• Controversy is good for SPJ. Want to boost both SPJ’s membership and its competitive races for the board? Embrace the hot topics and hard choices. We’re journalists, not podiatrists.


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Libeling SPJ

This blog post might be libelous. My last couple were, according to SPJ’s president.

I’ve been writing about the secretive way SPJ’s leaders are revising the organization’s Code of Ethics. After my last post, SPJ president Dave Cuillier called me and said I was “libeling SPJ.”

Before I recount that strange conversation, let me commit more crimes…

SPJ continues to unethically update its Code of Ethics.

On Saturday, the Ethics Code “working group” met in Ohio to keep discussing their revisions. After I blasted SPJ’s top leaders for not telling the board of directors (or anyone) it was spending up to $11,000 on this gathering, Cuillier promised it would be open and live-streamed.

It was. But SPJ waited till less than 24 hours before the meeting to tell anyone how to tune in. And it never told its membership anything: Wednesday afternoon, in its weekly newsletter to its 7,500 members, SPJ didn’t mention the meeting at all.

Thursday night, I emailed my fellow SPJ national board members and asked if the meeting was still on for Saturday – because no one had told us anything for weeks.

The answer from Cuillier was yes. After I complained it hadn’t been publicized at all, the meeting was announced on an interior page of SPJ’s website late Friday morning. A single tweet went out Friday afternoon.

(Privately, Cuillier emailed me, “The meeting has been advertised for some time – months – through various modes.” When I asked for links to those “modes,” he sent me this. Scroll down to the third-to-last entry.)

The meeting itself lived down to its promotion.

So much for “transparency.”

First, the meeting agenda didn’t include any names, and the live stream camera wasn’t placed to include everyone. So you couldn’t tell who was talking, and you didn’t know who they were.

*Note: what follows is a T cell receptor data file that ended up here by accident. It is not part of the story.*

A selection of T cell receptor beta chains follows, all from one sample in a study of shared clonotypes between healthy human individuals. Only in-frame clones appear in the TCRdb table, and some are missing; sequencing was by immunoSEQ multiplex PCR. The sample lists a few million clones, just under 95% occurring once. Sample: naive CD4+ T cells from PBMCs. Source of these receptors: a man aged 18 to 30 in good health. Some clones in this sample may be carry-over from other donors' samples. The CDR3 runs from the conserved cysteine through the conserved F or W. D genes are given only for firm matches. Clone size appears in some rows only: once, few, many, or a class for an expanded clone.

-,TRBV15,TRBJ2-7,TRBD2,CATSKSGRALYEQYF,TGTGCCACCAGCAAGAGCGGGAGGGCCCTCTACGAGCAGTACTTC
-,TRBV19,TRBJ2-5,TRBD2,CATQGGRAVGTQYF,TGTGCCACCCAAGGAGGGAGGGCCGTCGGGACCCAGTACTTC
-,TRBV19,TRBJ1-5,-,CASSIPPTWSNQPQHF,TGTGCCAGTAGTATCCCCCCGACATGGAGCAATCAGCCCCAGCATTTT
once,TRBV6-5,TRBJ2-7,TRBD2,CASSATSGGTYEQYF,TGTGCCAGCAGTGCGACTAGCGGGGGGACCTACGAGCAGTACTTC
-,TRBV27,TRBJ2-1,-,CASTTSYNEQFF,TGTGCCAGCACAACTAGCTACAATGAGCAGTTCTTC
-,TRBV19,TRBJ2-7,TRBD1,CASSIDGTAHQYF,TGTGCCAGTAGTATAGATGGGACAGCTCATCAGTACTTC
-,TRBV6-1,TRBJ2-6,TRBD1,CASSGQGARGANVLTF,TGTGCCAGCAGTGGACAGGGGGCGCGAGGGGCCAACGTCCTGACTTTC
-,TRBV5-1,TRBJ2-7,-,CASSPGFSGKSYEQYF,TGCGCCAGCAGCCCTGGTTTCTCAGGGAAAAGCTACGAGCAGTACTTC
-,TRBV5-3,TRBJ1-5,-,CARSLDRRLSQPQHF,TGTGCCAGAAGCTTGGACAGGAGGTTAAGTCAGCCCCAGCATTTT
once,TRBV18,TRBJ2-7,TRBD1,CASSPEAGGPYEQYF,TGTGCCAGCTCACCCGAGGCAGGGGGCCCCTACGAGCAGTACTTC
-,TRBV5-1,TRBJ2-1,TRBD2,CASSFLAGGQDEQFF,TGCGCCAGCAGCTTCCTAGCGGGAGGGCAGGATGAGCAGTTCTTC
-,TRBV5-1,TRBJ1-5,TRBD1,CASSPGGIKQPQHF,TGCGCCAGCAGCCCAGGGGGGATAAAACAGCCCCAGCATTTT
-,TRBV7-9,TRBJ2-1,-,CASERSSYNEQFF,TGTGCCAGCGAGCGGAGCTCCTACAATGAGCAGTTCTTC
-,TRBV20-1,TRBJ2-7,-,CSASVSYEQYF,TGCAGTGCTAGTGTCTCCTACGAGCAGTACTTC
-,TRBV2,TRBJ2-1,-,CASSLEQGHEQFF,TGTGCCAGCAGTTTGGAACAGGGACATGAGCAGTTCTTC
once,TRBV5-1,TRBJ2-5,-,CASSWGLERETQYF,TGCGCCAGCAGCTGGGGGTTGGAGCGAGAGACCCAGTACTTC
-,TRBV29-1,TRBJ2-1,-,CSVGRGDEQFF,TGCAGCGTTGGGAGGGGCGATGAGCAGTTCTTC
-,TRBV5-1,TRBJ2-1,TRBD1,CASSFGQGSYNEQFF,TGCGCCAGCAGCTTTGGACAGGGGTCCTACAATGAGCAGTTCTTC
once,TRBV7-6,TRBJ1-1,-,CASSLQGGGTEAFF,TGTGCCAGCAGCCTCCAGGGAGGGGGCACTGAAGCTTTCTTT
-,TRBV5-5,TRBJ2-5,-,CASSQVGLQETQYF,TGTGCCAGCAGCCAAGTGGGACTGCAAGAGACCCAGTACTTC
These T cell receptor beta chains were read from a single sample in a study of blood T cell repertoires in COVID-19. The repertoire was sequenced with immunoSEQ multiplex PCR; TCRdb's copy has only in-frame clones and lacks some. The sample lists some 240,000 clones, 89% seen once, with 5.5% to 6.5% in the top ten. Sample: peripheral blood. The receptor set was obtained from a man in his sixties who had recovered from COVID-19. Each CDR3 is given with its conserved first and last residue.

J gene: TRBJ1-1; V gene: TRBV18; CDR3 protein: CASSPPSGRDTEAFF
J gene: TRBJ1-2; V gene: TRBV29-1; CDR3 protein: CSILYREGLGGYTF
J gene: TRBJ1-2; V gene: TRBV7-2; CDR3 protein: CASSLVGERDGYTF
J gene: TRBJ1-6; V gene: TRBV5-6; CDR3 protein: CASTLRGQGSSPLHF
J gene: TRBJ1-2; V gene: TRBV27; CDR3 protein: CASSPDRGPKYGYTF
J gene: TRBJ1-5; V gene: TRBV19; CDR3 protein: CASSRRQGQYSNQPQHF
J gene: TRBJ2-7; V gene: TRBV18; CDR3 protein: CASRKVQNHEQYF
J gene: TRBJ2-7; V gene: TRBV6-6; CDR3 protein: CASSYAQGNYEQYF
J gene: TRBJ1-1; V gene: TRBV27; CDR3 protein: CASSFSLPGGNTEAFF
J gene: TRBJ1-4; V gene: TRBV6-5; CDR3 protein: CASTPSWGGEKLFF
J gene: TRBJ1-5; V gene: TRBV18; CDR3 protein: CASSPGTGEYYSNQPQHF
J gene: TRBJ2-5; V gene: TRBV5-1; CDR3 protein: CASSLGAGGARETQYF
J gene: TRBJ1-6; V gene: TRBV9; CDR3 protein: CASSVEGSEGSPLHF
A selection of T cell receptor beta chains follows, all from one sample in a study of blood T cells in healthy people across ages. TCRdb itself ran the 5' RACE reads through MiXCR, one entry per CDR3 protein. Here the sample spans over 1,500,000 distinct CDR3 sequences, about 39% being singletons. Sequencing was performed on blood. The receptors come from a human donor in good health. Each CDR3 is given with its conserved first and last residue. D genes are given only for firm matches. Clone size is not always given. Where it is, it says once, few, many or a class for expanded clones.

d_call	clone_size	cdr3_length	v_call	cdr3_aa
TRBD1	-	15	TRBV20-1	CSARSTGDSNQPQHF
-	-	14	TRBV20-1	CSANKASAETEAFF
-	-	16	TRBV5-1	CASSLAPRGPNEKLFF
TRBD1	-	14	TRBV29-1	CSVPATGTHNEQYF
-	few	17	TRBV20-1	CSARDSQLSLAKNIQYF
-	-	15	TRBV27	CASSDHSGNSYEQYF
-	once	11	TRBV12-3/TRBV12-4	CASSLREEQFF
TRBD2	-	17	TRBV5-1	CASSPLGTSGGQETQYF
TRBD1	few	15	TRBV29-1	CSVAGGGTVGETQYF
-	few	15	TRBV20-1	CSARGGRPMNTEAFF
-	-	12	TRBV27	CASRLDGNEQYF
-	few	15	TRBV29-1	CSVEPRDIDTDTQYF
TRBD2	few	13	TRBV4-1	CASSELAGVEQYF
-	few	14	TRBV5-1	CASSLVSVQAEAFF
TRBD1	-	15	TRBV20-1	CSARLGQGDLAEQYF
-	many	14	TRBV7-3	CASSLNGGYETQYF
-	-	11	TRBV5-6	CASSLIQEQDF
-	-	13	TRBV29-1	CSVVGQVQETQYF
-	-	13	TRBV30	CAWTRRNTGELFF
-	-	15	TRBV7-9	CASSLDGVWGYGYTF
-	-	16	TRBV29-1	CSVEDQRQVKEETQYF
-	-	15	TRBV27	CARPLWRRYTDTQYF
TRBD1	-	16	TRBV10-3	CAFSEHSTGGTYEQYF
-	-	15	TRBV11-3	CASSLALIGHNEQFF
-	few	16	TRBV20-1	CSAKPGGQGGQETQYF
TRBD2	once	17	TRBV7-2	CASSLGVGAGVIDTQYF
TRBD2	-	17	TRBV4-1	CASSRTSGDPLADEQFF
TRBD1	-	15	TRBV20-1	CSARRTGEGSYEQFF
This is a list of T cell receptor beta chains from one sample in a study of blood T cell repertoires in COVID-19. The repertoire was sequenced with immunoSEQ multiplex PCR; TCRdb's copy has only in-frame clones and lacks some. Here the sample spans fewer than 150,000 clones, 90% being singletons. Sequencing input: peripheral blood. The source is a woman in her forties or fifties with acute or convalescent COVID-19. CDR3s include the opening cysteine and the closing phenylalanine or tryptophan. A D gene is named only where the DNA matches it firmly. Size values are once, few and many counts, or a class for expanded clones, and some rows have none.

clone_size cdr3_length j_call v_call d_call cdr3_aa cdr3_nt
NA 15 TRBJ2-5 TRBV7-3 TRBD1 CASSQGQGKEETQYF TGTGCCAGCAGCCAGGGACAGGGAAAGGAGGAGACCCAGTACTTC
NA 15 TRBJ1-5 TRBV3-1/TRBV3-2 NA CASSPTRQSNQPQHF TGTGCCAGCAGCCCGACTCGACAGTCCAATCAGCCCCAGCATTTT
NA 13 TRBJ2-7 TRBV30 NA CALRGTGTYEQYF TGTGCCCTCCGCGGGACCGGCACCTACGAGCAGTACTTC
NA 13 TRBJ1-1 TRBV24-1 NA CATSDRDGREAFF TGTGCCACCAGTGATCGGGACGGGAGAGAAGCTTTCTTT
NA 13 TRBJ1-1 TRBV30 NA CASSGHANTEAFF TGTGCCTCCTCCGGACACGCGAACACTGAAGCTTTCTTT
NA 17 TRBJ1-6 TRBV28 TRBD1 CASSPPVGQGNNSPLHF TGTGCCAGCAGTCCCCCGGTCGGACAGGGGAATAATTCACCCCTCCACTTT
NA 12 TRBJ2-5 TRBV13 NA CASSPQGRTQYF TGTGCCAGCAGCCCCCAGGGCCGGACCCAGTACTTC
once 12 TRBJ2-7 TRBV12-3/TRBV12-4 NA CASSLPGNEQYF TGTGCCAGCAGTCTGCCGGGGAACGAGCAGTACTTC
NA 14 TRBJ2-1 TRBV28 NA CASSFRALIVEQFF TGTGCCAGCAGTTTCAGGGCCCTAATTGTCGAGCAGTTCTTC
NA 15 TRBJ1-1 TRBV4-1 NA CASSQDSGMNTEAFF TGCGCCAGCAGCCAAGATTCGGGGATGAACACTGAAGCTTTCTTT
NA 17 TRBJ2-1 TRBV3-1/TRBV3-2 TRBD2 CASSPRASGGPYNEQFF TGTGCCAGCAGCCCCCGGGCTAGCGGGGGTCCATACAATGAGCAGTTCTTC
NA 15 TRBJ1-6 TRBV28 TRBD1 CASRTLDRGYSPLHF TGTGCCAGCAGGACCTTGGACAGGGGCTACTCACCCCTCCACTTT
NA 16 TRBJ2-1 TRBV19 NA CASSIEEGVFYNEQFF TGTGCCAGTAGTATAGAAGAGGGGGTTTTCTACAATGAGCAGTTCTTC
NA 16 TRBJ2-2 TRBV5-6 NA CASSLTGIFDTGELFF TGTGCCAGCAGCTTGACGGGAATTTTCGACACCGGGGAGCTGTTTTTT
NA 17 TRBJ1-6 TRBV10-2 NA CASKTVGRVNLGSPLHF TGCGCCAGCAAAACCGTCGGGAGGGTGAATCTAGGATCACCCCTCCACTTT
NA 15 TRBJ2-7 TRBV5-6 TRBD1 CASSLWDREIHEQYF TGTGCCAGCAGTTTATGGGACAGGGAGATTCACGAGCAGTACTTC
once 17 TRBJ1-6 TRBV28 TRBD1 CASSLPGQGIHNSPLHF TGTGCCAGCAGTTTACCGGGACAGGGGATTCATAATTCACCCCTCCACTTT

They never introduced themselves at the beginning of the meeting, so I availed myself of this: “You are invited to participate in the process before, during and after the meeting in the comments section below.”

After the first 10 minutes, I posted…

Who’s talking right now? Who’s in the room? Any chance you’re going to introduce yourselves so the viewers who learned about this live stream yesterday can figure out what’s going on?

After 20 more minutes, I posted again…

Is anyone reading your comments? Can you please introduce yourselves? Who’s talking?

I tried again after 90 minutes. No reply. Instead, they watched a slideshow that couldn’t be read from the camera view, and they read handouts that weren’t shared online.

As this group of an unknown number started rewriting the Code on a computer hooked up to a projector, a commenter asked, “Is it possible to reposition the camera to focus on what’s being written? At this point, the language is more important than seeing the people at the table.”

After 2 1/2 hours, the camera finally moved in front of the screen. After 5 1/2 hours, they introduced themselves. Telling you this will probably earn me another weird phone call from SPJ’s president.

“You’re libeling SPJ, Michael.”

On June 24, SPJ president Dave Cuillier called me, and we spoke for an hour and 15 minutes. He was mad about the blog post I wrote the day before, and the one I wrote the week before that. Both accused SPJ of revising its Code of Ethics in less-than-transparent ways.

When Cuillier uttered the accusation above, I asked him for specifics.

“Well, Michael, you wrote: SPJ is revising its Code of Ethics in a most unethical way. That’s libel, in my opinion.”

I was stunned.

“Really, Dave? Are you threatening me or something?”

He sighed.

“You know, Michael, you can twist this any way you want, which I know you’re gonna do.”

“How do I twist You’re libeling SPJ, Dave? Do I need to get a lawyer here?”

Another audible sigh.

“I didn’t say that at all. But you just keep writing all this wrong stuff…”

His voice trailed off. I told him I wouldn’t write more “stuff” if nothing else stupid happened.

“I get it, Michael. We all get what you’re saying. I’ve told you that next month’s meeting will be very, very open. You just need to stop now.”

“OK, Dave. I’m done. If everything goes well from here on out, I’ll shut up for a while.”

That didn’t last long. Anyone know a good lawyer?